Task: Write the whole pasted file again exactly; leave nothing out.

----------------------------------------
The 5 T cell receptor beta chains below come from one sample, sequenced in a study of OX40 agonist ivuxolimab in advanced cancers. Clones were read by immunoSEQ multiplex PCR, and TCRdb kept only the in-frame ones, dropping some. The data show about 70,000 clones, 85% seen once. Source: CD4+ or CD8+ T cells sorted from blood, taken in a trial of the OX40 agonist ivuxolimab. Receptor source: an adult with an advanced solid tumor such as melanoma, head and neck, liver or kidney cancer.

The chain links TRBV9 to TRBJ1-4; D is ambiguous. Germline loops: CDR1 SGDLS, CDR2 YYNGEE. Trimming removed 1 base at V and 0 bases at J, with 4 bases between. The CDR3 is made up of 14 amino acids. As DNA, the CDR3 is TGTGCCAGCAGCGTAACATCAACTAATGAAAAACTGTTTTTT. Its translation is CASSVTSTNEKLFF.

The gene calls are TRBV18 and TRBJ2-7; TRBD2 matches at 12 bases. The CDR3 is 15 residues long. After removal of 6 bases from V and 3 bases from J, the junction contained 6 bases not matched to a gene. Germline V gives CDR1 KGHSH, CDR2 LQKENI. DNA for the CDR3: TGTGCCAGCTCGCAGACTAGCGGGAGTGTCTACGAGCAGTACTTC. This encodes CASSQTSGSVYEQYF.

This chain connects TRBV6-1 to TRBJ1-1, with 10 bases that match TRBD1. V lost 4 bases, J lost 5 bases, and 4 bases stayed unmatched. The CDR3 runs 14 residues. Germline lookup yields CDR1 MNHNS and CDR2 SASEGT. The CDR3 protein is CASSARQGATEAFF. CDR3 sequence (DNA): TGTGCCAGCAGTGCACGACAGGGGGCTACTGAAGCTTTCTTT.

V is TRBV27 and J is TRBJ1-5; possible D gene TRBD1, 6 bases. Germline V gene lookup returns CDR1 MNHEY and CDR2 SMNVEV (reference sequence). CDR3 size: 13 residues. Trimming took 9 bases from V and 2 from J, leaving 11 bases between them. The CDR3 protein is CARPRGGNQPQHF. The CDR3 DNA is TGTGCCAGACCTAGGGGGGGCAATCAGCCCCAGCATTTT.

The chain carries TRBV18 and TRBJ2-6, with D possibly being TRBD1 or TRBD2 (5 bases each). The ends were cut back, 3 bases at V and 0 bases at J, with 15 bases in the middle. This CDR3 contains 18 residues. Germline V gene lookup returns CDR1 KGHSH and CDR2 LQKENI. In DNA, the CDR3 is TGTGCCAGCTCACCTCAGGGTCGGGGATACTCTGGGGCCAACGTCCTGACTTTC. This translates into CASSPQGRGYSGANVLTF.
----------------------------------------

The 5 T cell receptor beta chains below come from one sample, sequenced in a study of OX40 agonist ivuxolimab in advanced cancers. Clones were read by immunoSEQ multiplex PCR, and TCRdb kept only the in-frame ones, dropping some. The data show about 70,000 clones, 85% seen once. Source: CD4+ or CD8+ T cells sorted from blood, taken in a trial of the OX40 agonist ivuxolimab. Receptor source: an adult with an advanced solid tumor such as melanoma, head and neck, liver or kidney cancer.

The chain links TRBV9 to TRBJ1-4; D is ambiguous. Germline loops: CDR1 SGDLS, CDR2 YYNGEE. Trimming removed 1 base at V and 0 bases at J, with 4 bases between. The CDR3 is made up of 14 amino acids. As DNA, the CDR3 is TGTGCCAGCAGCGTAACATCAACTAATGAAAAACTGTTTTTT. Its translation is CASSVTSTNEKLFF.

The gene calls are TRBV18 and TRBJ2-7; TRBD2 matches at 12 bases. The CDR3 is 15 residues long. After removal of 6 bases from V and 3 bases from J, the junction contained 6 bases not matched to a gene. Germline V gives CDR1 KGHSH, CDR2 LQKENI. DNA for the CDR3: TGTGCCAGCTCGCAGACTAGCGGGAGTGTCTACGAGCAGTACTTC. This encodes CASSQTSGSVYEQYF.

This chain connects TRBV6-1 to TRBJ1-1, with 10 bases that match TRBD1. V lost 4 bases, J lost 5 bases, and 4 bases stayed unmatched. The CDR3 runs 14 residues. Germline lookup yields CDR1 MNHNS and CDR2 SASEGT. The CDR3 protein is CASSARQGATEAFF. CDR3 sequence (DNA): TGTGCCAGCAGTGCACGACAGGGGGCTACTGAAGCTTTCTTT.

V is TRBV27 and J is TRBJ1-5; possible D gene TRBD1, 6 bases. Germline V gene lookup returns CDR1 MNHEY and CDR2 SMNVEV (reference sequence). CDR3 size: 13 residues. Trimming took 9 bases from V and 2 from J, leaving 11 bases between them. The CDR3 protein is CARPRGGNQPQHF. The CDR3 DNA is TGTGCCAGACCTAGGGGGGGCAATCAGCCCCAGCATTTT.

The chain carries TRBV18 and TRBJ2-6, with D possibly being TRBD1 or TRBD2 (5 bases each). The ends were cut back, 3 bases at V and 0 bases at J, with 15 bases in the middle. This CDR3 contains 18 residues. Germline V gene lookup returns CDR1 KGHSH and CDR2 LQKENI. In DNA, the CDR3 is TGTGCCAGCTCACCTCAGGGTCGGGGATACTCTGGGGCCAACGTCCTGACTTTC. This translates into CASSPQGRGYSGANVLTF.